This morning, different story. Sniffed each offer of cream cheese before taking it. If nothing else, this might be a good exercise in finally teaching her some self control about taking fingers along with whatever food is offered. If there was something in the cheese, she refused it.

I managed to get the two little pills into her, and the capsule by offering a whole ton of plain cream cheese before and after (all of which she sniffed suspiciously before taking), but the first half of the chewable went down only with a tremendous amount of cream cheese spread on my hands, my jeans, the floor, and her left shoulder (don't ask).

After that, she wouldn't even take plain cream cheese and quickly abandoned the kitchen when I tried to offer her some.

However, I was able to go to the emergency peanut butter supplies to get her to finally take that last half of the so-called chewable tablet.

Not sure how long the peanut butter will work. I bought some canned dogfood to try if/when the spreadables stop working. Then it'll have to be grinding up the pills and hoping she won't reject the whole shebang. Need to find out whether I can open the capsule and sprinkle the contents into food.

Dogs always provide a challenge, don't they.

Tuesday, December 04, 2012

Meds for Tika

SUMMARY: Confounded dog brains, confounded drug prices.

Back on November 10, after that trip to the emergency room, I started Tika on the diuretic Disal (furosimide), 2x/day (half of a small disk-shaped pill).

On November 12, I realized that she also had that anal gland infection and started her on the antibiotic Cephalexin, 2x/day (one green capsule).

After we got the ultrasound done on November 19, which revealed the messy heart situation, we started her on Enalapril to keep her blood pressure down 2x/day (one small disk-shaped pill) and Vetmedin (Pimobendan) to strengthen her heart 2x/day (one large chewable tablet).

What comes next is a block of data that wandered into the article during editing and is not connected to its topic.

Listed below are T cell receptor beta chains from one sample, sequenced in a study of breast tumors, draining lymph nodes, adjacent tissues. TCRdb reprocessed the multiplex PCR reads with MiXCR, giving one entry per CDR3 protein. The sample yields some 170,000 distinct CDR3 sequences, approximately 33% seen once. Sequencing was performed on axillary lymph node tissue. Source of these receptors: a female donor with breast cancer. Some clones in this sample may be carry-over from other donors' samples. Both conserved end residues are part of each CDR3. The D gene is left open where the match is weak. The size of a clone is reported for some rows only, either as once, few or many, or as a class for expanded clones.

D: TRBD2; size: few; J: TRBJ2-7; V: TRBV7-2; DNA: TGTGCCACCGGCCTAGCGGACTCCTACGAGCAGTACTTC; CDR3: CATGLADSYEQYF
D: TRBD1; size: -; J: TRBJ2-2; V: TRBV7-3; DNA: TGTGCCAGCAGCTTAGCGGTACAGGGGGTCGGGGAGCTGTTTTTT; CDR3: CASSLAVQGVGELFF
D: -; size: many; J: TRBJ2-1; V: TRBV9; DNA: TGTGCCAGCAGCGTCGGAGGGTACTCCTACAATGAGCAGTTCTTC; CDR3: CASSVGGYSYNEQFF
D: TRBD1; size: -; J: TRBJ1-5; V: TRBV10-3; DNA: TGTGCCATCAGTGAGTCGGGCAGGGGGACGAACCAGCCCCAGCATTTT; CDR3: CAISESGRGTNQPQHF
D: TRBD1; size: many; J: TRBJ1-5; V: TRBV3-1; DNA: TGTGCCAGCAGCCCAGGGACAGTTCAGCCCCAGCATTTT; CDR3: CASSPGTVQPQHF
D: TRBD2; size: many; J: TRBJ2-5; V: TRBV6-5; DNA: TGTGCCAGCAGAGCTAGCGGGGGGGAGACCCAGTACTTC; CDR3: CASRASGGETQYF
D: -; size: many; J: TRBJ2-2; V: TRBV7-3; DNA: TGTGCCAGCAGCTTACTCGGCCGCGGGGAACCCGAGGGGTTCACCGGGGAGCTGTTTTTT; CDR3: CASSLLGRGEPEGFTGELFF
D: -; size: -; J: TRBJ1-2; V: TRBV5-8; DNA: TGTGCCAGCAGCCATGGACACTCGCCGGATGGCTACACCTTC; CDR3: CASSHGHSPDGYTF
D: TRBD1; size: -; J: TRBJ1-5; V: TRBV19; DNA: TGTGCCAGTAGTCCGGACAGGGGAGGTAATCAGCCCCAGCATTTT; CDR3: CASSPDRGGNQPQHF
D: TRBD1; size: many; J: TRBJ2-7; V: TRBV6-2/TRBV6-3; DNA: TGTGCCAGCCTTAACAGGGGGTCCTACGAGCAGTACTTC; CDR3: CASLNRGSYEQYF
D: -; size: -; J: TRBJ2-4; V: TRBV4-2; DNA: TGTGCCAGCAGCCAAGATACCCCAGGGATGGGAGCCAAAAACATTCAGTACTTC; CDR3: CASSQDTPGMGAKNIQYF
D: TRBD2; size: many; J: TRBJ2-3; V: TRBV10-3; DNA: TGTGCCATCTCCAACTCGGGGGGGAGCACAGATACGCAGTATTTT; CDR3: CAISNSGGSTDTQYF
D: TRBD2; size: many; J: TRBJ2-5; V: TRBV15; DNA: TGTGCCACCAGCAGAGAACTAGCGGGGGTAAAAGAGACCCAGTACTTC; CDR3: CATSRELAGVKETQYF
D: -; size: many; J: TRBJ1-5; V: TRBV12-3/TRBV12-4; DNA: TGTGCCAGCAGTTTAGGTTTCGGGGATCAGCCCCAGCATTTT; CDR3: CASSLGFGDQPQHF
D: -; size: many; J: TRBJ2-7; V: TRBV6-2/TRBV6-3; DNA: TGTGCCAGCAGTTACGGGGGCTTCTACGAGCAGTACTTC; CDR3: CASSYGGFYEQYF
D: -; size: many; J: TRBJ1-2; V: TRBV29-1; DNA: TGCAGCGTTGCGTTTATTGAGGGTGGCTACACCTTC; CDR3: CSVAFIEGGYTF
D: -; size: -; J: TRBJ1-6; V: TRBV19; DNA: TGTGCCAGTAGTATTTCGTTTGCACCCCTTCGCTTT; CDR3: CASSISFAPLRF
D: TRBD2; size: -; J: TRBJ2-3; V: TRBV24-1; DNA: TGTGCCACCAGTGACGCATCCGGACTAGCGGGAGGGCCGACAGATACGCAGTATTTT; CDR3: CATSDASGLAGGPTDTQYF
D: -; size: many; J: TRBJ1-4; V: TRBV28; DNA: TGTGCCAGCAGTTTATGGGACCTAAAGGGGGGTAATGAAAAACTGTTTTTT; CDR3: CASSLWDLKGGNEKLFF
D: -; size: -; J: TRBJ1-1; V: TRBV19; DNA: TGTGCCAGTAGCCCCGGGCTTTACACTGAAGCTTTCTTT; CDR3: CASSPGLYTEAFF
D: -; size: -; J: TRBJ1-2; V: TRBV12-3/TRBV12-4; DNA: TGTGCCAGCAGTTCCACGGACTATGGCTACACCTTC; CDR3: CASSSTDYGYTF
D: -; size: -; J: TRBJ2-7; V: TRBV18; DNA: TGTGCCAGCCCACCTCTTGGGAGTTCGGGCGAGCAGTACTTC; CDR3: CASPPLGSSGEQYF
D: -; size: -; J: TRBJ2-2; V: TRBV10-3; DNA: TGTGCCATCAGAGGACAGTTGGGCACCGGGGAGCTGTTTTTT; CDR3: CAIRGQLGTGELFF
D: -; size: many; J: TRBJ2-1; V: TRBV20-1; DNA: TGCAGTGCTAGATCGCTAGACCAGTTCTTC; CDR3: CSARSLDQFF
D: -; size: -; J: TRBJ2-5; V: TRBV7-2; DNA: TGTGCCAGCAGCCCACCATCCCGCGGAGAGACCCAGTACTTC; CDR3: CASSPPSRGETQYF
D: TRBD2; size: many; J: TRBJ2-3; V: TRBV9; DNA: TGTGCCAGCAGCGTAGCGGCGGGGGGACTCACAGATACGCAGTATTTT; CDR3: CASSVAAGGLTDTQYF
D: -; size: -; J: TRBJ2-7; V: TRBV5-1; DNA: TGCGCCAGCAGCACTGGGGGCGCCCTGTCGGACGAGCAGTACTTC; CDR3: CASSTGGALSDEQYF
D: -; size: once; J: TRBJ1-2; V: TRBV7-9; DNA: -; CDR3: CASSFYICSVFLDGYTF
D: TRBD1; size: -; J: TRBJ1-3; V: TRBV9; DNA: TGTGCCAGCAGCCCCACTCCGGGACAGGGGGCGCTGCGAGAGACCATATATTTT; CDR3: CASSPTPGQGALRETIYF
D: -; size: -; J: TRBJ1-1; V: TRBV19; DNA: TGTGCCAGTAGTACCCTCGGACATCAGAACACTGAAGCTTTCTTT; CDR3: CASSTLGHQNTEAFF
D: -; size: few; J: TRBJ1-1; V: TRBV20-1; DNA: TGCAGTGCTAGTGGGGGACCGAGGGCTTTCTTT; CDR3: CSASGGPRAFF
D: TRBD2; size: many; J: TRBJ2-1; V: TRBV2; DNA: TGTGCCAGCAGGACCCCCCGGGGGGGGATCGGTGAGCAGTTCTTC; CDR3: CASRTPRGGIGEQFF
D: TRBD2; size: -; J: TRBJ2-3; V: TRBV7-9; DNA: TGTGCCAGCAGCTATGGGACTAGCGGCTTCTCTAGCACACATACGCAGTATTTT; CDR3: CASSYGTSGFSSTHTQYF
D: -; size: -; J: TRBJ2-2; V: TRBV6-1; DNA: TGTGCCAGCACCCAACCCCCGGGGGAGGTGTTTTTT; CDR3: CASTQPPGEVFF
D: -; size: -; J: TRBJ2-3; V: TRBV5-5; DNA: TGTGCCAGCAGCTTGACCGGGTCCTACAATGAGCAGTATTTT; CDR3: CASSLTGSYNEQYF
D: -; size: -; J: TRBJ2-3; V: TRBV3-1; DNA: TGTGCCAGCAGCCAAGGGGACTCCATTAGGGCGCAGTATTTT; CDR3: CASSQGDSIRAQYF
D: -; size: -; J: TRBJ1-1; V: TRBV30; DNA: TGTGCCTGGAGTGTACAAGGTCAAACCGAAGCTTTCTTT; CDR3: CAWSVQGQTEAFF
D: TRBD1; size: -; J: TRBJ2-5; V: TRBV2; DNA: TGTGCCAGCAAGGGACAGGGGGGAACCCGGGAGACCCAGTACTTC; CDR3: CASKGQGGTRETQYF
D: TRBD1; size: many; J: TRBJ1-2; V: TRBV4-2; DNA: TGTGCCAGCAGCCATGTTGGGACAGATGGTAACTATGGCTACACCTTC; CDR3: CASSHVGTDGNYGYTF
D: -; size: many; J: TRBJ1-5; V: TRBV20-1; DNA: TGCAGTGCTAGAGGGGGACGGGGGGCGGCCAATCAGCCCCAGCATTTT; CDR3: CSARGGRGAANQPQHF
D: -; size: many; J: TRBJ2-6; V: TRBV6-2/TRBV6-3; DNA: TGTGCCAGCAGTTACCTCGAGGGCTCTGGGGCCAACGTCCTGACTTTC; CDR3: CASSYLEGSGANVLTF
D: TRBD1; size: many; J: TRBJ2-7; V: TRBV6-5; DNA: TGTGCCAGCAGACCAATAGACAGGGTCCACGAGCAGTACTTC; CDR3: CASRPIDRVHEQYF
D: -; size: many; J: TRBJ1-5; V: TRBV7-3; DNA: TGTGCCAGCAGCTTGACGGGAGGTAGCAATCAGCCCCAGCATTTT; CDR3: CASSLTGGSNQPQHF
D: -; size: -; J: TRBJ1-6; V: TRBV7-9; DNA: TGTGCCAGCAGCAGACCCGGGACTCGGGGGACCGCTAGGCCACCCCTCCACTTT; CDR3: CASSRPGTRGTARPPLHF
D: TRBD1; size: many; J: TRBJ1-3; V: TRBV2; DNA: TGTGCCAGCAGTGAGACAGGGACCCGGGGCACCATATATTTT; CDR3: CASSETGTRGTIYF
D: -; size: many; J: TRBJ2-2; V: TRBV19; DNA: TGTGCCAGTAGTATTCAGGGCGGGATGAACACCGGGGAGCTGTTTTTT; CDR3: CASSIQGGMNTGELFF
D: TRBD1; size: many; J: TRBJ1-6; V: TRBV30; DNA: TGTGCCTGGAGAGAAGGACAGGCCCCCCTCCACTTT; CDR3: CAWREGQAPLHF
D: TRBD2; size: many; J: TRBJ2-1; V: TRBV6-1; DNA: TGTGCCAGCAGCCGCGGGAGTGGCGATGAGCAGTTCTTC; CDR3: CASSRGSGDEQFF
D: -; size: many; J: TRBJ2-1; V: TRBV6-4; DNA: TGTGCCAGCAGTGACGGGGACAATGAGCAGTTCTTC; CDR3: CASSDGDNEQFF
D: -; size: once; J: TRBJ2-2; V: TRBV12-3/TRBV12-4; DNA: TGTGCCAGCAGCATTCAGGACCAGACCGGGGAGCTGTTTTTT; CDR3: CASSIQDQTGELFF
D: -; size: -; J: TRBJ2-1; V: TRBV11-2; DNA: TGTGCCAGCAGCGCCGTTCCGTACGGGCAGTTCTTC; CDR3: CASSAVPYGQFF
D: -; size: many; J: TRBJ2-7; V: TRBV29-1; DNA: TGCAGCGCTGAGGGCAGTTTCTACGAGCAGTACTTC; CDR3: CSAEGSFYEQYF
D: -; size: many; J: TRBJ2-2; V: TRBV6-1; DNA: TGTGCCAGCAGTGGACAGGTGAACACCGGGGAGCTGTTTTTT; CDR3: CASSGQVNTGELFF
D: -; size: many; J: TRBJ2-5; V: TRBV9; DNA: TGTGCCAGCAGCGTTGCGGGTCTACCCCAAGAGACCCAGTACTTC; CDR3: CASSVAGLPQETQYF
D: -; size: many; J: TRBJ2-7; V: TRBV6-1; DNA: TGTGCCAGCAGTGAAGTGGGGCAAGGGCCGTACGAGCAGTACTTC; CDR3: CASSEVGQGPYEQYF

So she had 4 meds, twice a day, just chewing up the chewable tablet and the others each wrapped in a slice of string cheese. (Boost also got cheese to keep everyone happy.)

As of November 28, she had done the first one 36 times over 18 days, the 2nd one 32 times over 16 days, and the last two 20 times over 10 days.

Then she rejected the antibiotic. I rewrapped it several times, but by then she (the dog who snaps food from your hand, gulps it down and asks for more) was taking it each time very gingerly and then quickly spitting it out. Eventually the capsule just became soggy and I gave up on that one for the evening.

The next morning, Nov 29th, she spit out that one (with the cheese wrapping) and she also spit out the teeny tiny half of a Disal pill (also with its cheese wrapping). I did finally get her to take them both.

The renter all along has been saying "cream cheese is the best." He watched this production and again said, "cream cheese". I said that I've been giving dogs pills in semisoft cheese for years without any problems until right then and I was sure everything would be fine.